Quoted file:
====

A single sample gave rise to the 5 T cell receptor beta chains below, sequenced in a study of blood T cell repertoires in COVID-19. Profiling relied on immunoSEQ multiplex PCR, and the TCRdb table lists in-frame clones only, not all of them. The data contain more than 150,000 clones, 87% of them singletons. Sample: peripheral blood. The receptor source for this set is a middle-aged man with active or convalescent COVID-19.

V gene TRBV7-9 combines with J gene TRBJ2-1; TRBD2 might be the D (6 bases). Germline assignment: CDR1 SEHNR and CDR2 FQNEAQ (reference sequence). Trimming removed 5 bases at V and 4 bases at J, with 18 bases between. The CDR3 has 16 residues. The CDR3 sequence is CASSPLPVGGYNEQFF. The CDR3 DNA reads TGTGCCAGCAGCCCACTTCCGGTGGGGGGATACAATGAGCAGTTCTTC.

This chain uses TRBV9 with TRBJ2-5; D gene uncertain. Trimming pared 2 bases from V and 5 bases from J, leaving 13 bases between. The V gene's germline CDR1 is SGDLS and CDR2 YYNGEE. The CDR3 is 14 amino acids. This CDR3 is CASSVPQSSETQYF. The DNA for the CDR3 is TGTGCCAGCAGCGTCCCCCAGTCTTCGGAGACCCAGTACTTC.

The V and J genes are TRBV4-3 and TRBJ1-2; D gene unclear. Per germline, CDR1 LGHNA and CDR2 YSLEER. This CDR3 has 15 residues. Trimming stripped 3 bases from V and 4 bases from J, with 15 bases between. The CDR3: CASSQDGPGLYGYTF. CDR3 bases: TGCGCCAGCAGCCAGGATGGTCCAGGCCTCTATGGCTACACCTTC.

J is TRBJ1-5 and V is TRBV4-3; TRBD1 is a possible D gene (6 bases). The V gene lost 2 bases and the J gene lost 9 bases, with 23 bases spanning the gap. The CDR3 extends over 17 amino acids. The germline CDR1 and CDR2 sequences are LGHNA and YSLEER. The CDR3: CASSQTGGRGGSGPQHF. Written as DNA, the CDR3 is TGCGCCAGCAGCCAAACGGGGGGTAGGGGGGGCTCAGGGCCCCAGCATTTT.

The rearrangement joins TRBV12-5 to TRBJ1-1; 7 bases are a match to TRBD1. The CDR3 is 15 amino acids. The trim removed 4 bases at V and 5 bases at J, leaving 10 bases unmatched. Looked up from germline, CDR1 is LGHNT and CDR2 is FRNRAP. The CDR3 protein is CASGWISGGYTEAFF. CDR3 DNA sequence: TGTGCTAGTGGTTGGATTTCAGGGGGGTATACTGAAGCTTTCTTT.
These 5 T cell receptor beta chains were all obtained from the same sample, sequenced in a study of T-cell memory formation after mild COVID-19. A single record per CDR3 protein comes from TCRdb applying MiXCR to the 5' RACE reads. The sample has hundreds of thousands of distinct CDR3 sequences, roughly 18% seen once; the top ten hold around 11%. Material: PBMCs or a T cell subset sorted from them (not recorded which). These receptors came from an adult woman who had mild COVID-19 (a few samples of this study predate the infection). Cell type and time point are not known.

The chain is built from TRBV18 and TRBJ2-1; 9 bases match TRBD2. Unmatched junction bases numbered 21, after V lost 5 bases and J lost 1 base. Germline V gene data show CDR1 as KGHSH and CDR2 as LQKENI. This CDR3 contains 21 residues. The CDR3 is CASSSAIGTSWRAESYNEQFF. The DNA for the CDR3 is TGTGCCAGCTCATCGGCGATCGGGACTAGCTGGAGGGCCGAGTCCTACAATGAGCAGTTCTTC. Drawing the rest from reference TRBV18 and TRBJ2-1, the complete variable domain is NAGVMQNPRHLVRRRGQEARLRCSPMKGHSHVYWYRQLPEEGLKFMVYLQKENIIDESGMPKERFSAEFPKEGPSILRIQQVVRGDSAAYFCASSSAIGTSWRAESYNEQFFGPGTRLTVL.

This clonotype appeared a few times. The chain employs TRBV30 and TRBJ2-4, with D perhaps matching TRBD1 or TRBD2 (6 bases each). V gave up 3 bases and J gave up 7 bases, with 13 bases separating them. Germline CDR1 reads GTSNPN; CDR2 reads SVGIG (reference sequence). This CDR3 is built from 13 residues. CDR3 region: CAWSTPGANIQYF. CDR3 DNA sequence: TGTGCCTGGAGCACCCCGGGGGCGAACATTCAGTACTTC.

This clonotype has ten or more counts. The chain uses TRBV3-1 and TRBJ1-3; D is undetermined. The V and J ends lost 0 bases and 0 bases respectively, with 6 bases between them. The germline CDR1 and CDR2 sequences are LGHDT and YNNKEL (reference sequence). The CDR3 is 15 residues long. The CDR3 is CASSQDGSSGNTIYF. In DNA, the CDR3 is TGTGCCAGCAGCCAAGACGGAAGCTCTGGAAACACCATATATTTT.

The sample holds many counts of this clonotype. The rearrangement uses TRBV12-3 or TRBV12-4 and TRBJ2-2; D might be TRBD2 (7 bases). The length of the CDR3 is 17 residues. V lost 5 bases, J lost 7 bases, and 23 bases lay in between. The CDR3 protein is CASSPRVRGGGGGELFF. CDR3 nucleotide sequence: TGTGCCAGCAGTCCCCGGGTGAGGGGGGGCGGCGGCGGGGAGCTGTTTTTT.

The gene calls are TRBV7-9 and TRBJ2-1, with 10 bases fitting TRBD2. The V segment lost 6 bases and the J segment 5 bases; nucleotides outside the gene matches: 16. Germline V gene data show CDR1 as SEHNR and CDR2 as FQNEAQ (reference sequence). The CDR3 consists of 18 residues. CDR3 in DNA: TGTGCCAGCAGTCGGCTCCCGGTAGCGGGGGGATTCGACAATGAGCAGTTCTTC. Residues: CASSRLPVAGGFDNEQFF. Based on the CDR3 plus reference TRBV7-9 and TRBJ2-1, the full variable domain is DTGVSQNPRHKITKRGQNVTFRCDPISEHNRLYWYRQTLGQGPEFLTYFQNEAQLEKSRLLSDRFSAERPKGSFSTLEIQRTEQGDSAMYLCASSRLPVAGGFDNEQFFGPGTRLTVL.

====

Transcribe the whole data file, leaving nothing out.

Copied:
A single sample gave rise to the 5 T cell receptor beta chains below, sequenced in a study of blood T cell repertoires in COVID-19. Profiling relied on immunoSEQ multiplex PCR, and the TCRdb table lists in-frame clones only, not all of them. The data contain more than 150,000 clones, 87% of them singletons. Sample: peripheral blood. The receptor source for this set is a middle-aged man with active or convalescent COVID-19.

V gene TRBV7-9 combines with J gene TRBJ2-1; TRBD2 might be the D (6 bases). Germline assignment: CDR1 SEHNR and CDR2 FQNEAQ (reference sequence). Trimming removed 5 bases at V and 4 bases at J, with 18 bases between. The CDR3 has 16 residues. The CDR3 sequence is CASSPLPVGGYNEQFF. The CDR3 DNA reads TGTGCCAGCAGCCCACTTCCGGTGGGGGGATACAATGAGCAGTTCTTC.

This chain uses TRBV9 with TRBJ2-5; D gene uncertain. Trimming pared 2 bases from V and 5 bases from J, leaving 13 bases between. The V gene's germline CDR1 is SGDLS and CDR2 YYNGEE. The CDR3 is 14 amino acids. This CDR3 is CASSVPQSSETQYF. The DNA for the CDR3 is TGTGCCAGCAGCGTCCCCCAGTCTTCGGAGACCCAGTACTTC.

The V and J genes are TRBV4-3 and TRBJ1-2; D gene unclear. Per germline, CDR1 LGHNA and CDR2 YSLEER. This CDR3 has 15 residues. Trimming stripped 3 bases from V and 4 bases from J, with 15 bases between. The CDR3: CASSQDGPGLYGYTF. CDR3 bases: TGCGCCAGCAGCCAGGATGGTCCAGGCCTCTATGGCTACACCTTC.

J is TRBJ1-5 and V is TRBV4-3; TRBD1 is a possible D gene (6 bases). The V gene lost 2 bases and the J gene lost 9 bases, with 23 bases spanning the gap. The CDR3 extends over 17 amino acids. The germline CDR1 and CDR2 sequences are LGHNA and YSLEER. The CDR3: CASSQTGGRGGSGPQHF. Written as DNA, the CDR3 is TGCGCCAGCAGCCAAACGGGGGGTAGGGGGGGCTCAGGGCCCCAGCATTTT.

The rearrangement joins TRBV12-5 to TRBJ1-1; 7 bases are a match to TRBD1. The CDR3 is 15 amino acids. The trim removed 4 bases at V and 5 bases at J, leaving 10 bases unmatched. Looked up from germline, CDR1 is LGHNT and CDR2 is FRNRAP. The CDR3 protein is CASGWISGGYTEAFF. CDR3 DNA sequence: TGTGCTAGTGGTTGGATTTCAGGGGGGTATACTGAAGCTTTCTTT.
These 5 T cell receptor beta chains were all obtained from the same sample, sequenced in a study of T-cell memory formation after mild COVID-19. A single record per CDR3 protein comes from TCRdb applying MiXCR to the 5' RACE reads. The sample has hundreds of thousands of distinct CDR3 sequences, roughly 18% seen once; the top ten hold around 11%. Material: PBMCs or a T cell subset sorted from them (not recorded which). These receptors came from an adult woman who had mild COVID-19 (a few samples of this study predate the infection). Cell type and time point are not known.

The chain is built from TRBV18 and TRBJ2-1; 9 bases match TRBD2. Unmatched junction bases numbered 21, after V lost 5 bases and J lost 1 base. Germline V gene data show CDR1 as KGHSH and CDR2 as LQKENI. This CDR3 contains 21 residues. The CDR3 is CASSSAIGTSWRAESYNEQFF. The DNA for the CDR3 is TGTGCCAGCTCATCGGCGATCGGGACTAGCTGGAGGGCCGAGTCCTACAATGAGCAGTTCTTC. Drawing the rest from reference TRBV18 and TRBJ2-1, the complete variable domain is NAGVMQNPRHLVRRRGQEARLRCSPMKGHSHVYWYRQLPEEGLKFMVYLQKENIIDESGMPKERFSAEFPKEGPSILRIQQVVRGDSAAYFCASSSAIGTSWRAESYNEQFFGPGTRLTVL.

This clonotype appeared a few times. The chain employs TRBV30 and TRBJ2-4, with D perhaps matching TRBD1 or TRBD2 (6 bases each). V gave up 3 bases and J gave up 7 bases, with 13 bases separating them. Germline CDR1 reads GTSNPN; CDR2 reads SVGIG (reference sequence). This CDR3 is built from 13 residues. CDR3 region: CAWSTPGANIQYF. CDR3 DNA sequence: TGTGCCTGGAGCACCCCGGGGGCGAACATTCAGTACTTC.

This clonotype has ten or more counts. The chain uses TRBV3-1 and TRBJ1-3; D is undetermined. The V and J ends lost 0 bases and 0 bases respectively, with 6 bases between them. The germline CDR1 and CDR2 sequences are LGHDT and YNNKEL (reference sequence). The CDR3 is 15 residues long. The CDR3 is CASSQDGSSGNTIYF. In DNA, the CDR3 is TGTGCCAGCAGCCAAGACGGAAGCTCTGGAAACACCATATATTTT.

The sample holds many counts of this clonotype. The rearrangement uses TRBV12-3 or TRBV12-4 and TRBJ2-2; D might be TRBD2 (7 bases). The length of the CDR3 is 17 residues. V lost 5 bases, J lost 7 bases, and 23 bases lay in between. The CDR3 protein is CASSPRVRGGGGGELFF. CDR3 nucleotide sequence: TGTGCCAGCAGTCCCCGGGTGAGGGGGGGCGGCGGCGGGGAGCTGTTTTTT.

The gene calls are TRBV7-9 and TRBJ2-1, with 10 bases fitting TRBD2. The V segment lost 6 bases and the J segment 5 bases; nucleotides outside the gene matches: 16. Germline V gene data show CDR1 as SEHNR and CDR2 as FQNEAQ (reference sequence). The CDR3 consists of 18 residues. CDR3 in DNA: TGTGCCAGCAGTCGGCTCCCGGTAGCGGGGGGATTCGACAATGAGCAGTTCTTC. Residues: CASSRLPVAGGFDNEQFF. Based on the CDR3 plus reference TRBV7-9 and TRBJ2-1, the full variable domain is DTGVSQNPRHKITKRGQNVTFRCDPISEHNRLYWYRQTLGQGPEFLTYFQNEAQLEKSRLLSDRFSAERPKGSFSTLEIQRTEQGDSAMYLCASSRLPVAGGFDNEQFFGPGTRLTVL.